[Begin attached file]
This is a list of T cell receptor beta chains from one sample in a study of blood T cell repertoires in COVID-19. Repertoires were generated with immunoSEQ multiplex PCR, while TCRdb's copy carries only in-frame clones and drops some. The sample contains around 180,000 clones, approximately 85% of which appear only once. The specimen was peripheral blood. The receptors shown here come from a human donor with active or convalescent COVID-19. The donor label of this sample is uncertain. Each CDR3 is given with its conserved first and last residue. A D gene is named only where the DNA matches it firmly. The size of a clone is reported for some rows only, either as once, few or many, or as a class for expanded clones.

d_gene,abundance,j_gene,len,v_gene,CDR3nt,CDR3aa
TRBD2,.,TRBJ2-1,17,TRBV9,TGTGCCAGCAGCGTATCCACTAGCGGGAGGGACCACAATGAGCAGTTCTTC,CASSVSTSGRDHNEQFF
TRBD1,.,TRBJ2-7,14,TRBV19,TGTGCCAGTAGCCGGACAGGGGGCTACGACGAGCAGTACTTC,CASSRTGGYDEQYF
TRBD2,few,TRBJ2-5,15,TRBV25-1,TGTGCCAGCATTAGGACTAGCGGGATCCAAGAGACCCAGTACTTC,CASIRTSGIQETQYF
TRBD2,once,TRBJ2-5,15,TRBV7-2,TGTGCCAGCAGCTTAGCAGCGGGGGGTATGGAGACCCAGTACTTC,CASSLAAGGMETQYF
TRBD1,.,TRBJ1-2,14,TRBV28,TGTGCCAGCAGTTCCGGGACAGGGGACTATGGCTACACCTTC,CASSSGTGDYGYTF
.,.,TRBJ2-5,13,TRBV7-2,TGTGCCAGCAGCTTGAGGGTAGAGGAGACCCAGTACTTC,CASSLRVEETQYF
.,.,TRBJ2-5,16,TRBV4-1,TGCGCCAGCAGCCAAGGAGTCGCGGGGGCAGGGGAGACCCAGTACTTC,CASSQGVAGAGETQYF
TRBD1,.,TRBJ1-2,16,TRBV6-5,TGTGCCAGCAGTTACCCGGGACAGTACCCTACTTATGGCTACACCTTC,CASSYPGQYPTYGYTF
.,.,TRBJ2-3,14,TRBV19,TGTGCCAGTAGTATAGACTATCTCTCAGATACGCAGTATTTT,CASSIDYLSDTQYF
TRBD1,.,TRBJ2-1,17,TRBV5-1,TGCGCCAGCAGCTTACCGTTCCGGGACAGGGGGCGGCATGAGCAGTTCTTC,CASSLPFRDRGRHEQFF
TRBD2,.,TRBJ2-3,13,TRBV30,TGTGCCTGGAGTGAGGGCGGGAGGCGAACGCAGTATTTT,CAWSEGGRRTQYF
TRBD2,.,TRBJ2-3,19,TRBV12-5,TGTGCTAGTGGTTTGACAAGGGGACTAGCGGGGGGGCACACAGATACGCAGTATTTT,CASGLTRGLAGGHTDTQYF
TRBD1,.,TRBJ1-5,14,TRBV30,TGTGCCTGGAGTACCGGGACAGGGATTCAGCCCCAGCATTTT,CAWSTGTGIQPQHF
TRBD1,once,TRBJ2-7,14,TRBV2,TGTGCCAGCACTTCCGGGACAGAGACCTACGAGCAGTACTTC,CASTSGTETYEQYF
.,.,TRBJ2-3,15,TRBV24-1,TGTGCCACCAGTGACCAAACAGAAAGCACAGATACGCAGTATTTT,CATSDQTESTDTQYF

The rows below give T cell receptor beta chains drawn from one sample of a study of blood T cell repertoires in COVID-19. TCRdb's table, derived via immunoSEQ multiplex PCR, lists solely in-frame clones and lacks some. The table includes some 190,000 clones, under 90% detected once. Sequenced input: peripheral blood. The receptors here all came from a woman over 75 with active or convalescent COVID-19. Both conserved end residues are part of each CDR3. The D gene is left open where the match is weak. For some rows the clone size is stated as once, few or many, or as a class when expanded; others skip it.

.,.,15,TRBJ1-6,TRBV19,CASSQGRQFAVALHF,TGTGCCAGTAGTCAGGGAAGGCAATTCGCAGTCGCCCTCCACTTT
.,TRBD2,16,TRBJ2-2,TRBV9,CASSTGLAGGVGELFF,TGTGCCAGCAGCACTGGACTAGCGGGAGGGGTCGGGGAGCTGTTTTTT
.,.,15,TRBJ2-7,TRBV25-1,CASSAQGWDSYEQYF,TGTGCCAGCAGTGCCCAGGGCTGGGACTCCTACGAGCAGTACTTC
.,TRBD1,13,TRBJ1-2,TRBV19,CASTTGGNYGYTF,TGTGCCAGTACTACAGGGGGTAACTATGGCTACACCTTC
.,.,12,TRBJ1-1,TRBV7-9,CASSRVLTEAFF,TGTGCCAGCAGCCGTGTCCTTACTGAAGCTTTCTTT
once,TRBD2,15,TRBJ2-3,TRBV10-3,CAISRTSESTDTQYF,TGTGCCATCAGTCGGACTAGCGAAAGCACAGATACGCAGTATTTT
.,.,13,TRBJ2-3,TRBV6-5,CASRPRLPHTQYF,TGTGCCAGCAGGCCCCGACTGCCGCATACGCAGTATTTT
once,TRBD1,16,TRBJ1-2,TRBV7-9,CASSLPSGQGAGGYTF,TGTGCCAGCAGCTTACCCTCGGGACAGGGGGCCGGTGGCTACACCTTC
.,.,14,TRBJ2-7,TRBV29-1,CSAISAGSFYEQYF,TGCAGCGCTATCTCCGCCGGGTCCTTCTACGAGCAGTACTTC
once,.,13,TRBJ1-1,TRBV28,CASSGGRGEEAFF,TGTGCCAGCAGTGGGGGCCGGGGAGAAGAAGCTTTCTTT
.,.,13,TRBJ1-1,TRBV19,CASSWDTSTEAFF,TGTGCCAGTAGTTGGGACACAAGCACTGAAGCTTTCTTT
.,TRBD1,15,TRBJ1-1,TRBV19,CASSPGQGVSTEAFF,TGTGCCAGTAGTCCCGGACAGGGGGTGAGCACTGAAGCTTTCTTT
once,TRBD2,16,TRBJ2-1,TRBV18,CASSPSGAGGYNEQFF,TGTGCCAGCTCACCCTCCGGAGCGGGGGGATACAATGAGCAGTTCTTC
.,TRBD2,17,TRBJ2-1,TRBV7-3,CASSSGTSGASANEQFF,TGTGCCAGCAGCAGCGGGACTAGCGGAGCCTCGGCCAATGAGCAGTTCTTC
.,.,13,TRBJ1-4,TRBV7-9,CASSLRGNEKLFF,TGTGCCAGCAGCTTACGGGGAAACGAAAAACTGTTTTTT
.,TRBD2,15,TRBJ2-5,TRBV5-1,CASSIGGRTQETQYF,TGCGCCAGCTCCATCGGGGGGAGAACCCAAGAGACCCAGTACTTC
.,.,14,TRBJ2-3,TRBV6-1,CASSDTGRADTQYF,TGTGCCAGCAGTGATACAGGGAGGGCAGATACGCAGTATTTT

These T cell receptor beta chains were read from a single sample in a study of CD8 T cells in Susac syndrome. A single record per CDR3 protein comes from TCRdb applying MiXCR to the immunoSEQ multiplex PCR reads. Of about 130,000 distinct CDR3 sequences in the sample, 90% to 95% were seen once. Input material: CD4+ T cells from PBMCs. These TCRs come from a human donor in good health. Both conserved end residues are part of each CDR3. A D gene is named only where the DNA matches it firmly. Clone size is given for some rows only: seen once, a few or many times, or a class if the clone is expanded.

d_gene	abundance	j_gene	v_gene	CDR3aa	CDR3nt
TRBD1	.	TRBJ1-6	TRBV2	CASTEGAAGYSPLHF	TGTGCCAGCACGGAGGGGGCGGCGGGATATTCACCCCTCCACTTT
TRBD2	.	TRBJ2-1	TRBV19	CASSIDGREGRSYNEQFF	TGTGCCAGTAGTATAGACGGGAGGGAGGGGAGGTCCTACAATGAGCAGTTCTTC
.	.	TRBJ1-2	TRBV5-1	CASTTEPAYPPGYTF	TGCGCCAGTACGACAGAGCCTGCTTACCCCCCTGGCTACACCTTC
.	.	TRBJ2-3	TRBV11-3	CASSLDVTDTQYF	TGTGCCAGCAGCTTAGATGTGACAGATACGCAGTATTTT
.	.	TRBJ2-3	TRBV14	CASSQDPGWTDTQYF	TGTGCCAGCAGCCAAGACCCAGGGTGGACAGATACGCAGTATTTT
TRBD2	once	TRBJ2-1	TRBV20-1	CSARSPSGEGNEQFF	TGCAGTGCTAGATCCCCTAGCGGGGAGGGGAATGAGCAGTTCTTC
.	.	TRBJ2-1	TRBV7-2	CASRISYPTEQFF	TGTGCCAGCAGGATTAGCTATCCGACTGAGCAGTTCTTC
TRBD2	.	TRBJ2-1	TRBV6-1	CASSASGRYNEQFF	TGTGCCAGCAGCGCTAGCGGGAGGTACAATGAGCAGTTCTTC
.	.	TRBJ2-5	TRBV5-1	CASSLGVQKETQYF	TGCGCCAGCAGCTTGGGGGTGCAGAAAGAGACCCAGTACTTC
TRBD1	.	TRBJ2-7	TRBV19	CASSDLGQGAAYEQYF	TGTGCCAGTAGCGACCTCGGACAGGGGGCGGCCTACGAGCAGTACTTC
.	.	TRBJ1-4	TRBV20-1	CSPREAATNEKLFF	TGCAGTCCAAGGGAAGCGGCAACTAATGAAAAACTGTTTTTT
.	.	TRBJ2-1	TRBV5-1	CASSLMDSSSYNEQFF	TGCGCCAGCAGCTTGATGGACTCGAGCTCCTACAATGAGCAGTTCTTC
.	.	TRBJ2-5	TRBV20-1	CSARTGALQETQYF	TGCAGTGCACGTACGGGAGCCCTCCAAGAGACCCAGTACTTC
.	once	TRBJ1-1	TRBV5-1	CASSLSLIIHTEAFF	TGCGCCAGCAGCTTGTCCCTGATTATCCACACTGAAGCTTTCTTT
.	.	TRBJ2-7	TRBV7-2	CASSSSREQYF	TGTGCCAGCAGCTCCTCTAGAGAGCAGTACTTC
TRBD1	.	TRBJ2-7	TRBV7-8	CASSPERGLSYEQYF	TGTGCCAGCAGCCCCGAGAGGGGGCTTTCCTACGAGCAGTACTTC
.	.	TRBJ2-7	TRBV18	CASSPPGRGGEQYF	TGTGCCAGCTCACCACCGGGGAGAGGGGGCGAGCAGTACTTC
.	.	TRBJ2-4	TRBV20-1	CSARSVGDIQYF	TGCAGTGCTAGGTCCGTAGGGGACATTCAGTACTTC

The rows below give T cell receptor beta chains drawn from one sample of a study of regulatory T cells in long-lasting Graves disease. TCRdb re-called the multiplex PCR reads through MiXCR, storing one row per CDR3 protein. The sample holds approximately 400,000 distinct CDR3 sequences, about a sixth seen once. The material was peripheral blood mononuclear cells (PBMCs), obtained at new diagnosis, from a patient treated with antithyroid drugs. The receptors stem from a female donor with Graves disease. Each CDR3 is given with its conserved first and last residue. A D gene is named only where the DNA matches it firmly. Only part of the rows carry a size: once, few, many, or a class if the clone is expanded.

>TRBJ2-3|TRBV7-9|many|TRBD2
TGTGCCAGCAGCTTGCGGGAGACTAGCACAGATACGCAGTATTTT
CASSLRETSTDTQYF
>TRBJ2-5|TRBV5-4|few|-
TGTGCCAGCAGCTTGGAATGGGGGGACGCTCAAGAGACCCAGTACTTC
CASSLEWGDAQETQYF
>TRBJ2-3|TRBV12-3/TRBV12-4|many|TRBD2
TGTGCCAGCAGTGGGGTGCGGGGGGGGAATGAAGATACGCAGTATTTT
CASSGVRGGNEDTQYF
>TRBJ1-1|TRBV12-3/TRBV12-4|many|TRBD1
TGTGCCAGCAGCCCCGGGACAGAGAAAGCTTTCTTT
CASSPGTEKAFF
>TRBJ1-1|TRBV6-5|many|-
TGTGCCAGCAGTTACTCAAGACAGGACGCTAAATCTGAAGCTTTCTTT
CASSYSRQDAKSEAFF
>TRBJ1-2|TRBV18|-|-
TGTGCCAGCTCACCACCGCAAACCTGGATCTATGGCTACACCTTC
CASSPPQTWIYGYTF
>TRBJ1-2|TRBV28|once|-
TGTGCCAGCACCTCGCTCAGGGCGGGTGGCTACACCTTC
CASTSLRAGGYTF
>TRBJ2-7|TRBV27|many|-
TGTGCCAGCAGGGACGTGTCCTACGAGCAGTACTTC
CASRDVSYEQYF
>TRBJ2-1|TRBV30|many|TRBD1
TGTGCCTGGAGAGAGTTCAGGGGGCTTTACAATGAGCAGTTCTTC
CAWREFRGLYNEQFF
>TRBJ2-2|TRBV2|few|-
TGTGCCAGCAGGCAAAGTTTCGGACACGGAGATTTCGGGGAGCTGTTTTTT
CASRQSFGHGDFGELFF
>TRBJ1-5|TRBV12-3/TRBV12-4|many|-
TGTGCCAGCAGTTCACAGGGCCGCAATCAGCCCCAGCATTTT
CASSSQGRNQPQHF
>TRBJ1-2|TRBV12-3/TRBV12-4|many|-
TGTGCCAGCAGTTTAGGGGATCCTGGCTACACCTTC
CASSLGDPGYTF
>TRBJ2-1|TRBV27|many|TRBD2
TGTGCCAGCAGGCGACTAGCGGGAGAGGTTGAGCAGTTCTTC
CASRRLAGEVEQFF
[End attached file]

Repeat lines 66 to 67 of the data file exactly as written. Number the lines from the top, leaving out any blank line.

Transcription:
>TRBJ1-1|TRBV12-3/TRBV12-4|many|TRBD1
TGTGCCAGCAGCCCCGGGACAGAGAAAGCTTTCTTT